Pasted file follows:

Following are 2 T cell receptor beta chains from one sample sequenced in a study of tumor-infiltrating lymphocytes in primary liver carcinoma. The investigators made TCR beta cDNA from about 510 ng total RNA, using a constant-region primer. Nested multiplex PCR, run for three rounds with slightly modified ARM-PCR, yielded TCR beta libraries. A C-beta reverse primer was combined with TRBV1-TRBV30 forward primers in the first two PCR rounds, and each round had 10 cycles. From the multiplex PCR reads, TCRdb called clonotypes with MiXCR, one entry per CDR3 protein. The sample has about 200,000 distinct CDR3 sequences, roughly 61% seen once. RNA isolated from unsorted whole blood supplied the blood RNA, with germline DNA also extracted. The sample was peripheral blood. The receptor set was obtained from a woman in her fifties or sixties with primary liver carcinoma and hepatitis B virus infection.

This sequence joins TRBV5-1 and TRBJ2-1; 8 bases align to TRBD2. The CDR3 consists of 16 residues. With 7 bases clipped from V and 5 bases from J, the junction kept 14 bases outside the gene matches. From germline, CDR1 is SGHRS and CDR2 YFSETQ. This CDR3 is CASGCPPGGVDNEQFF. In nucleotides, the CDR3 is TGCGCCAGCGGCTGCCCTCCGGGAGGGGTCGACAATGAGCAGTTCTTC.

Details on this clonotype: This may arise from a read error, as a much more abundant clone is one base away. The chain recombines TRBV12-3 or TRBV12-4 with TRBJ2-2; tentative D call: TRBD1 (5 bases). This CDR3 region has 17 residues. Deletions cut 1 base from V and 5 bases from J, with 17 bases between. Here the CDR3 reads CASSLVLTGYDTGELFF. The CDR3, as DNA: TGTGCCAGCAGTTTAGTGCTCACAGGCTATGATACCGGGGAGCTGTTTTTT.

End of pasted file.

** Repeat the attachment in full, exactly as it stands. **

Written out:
Following are 2 T cell receptor beta chains from one sample sequenced in a study of tumor-infiltrating lymphocytes in primary liver carcinoma. The investigators made TCR beta cDNA from about 510 ng total RNA, using a constant-region primer. Nested multiplex PCR, run for three rounds with slightly modified ARM-PCR, yielded TCR beta libraries. A C-beta reverse primer was combined with TRBV1-TRBV30 forward primers in the first two PCR rounds, and each round had 10 cycles. From the multiplex PCR reads, TCRdb called clonotypes with MiXCR, one entry per CDR3 protein. The sample has about 200,000 distinct CDR3 sequences, roughly 61% seen once. RNA isolated from unsorted whole blood supplied the blood RNA, with germline DNA also extracted. The sample was peripheral blood. The receptor set was obtained from a woman in her fifties or sixties with primary liver carcinoma and hepatitis B virus infection.

This sequence joins TRBV5-1 and TRBJ2-1; 8 bases align to TRBD2. The CDR3 consists of 16 residues. With 7 bases clipped from V and 5 bases from J, the junction kept 14 bases outside the gene matches. From germline, CDR1 is SGHRS and CDR2 YFSETQ. This CDR3 is CASGCPPGGVDNEQFF. In nucleotides, the CDR3 is TGCGCCAGCGGCTGCCCTCCGGGAGGGGTCGACAATGAGCAGTTCTTC.

Details on this clonotype: This may arise from a read error, as a much more abundant clone is one base away. The chain recombines TRBV12-3 or TRBV12-4 with TRBJ2-2; tentative D call: TRBD1 (5 bases). This CDR3 region has 17 residues. Deletions cut 1 base from V and 5 bases from J, with 17 bases between. Here the CDR3 reads CASSLVLTGYDTGELFF. The CDR3, as DNA: TGTGCCAGCAGTTTAGTGCTCACAGGCTATGATACCGGGGAGCTGTTTTTT.